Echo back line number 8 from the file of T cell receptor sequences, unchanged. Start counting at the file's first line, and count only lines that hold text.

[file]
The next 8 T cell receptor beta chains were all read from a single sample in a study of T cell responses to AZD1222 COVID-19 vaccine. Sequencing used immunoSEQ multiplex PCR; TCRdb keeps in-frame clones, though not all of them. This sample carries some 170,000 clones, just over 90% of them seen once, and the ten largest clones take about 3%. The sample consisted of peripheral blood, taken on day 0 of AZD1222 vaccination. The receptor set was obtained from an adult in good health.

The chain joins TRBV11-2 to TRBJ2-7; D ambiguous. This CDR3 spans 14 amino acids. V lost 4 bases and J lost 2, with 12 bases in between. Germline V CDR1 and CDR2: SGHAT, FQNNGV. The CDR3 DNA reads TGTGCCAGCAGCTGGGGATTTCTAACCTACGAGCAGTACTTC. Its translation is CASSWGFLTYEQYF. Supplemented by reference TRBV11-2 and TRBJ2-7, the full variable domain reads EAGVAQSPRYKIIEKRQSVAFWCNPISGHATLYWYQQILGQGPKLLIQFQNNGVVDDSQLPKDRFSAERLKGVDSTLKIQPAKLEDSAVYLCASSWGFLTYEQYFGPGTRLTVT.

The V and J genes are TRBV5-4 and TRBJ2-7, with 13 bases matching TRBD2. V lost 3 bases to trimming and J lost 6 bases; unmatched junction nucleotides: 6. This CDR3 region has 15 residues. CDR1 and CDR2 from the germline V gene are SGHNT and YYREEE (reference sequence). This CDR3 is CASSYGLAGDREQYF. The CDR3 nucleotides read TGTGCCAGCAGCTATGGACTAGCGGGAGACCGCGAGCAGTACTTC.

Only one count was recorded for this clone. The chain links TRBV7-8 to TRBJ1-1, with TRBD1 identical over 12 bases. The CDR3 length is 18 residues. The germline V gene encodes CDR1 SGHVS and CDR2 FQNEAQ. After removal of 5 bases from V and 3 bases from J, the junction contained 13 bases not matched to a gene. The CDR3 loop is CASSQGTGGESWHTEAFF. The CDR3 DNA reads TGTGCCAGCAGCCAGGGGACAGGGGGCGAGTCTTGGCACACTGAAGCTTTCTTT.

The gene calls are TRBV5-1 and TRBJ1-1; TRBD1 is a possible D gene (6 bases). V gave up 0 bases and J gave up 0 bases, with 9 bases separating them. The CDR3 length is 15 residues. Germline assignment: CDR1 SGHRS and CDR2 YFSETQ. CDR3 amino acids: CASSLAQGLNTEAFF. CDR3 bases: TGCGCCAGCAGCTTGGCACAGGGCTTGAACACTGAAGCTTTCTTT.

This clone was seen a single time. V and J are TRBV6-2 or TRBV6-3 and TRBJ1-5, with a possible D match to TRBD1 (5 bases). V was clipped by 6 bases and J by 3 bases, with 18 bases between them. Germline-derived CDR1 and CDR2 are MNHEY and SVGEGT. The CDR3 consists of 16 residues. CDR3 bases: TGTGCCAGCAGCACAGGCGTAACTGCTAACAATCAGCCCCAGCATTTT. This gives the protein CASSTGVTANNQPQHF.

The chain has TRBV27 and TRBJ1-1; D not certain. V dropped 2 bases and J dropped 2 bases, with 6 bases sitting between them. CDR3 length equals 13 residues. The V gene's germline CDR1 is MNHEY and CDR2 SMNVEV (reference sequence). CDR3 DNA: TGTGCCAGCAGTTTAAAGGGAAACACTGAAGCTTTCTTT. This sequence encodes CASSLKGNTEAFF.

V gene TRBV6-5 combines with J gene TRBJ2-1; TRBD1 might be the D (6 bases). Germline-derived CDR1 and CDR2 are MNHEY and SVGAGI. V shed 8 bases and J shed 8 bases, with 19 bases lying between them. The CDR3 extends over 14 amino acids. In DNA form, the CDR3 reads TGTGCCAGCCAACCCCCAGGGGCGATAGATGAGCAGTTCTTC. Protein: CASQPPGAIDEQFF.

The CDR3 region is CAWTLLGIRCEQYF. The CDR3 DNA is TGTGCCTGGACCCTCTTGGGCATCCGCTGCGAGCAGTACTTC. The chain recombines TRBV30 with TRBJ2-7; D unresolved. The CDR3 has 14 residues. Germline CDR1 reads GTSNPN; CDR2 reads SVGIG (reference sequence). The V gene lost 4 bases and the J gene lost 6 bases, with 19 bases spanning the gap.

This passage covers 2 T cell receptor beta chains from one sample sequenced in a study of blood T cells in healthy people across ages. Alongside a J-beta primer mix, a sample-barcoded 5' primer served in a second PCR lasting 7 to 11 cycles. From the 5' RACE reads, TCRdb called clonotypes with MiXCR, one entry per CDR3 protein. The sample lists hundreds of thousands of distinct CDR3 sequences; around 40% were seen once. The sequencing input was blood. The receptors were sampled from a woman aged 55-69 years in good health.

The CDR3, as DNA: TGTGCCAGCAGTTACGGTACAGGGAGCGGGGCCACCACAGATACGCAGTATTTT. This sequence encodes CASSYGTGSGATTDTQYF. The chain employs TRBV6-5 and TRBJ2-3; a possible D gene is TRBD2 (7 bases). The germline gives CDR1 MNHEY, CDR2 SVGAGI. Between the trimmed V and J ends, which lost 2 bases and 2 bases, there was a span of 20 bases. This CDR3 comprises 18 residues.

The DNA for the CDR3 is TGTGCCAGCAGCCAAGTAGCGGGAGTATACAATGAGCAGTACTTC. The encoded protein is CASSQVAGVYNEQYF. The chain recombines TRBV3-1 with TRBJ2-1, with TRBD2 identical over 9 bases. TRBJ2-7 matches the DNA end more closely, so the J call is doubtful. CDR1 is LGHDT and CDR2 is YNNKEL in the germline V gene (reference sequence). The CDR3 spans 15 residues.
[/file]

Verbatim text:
V gene TRBV6-5 combines with J gene TRBJ2-1; TRBD1 might be the D (6 bases). Germline-derived CDR1 and CDR2 are MNHEY and SVGAGI. V shed 8 bases and J shed 8 bases, with 19 bases lying between them. The CDR3 extends over 14 amino acids. In DNA form, the CDR3 reads TGTGCCAGCCAACCCCCAGGGGCGATAGATGAGCAGTTCTTC. Protein: CASQPPGAIDEQFF.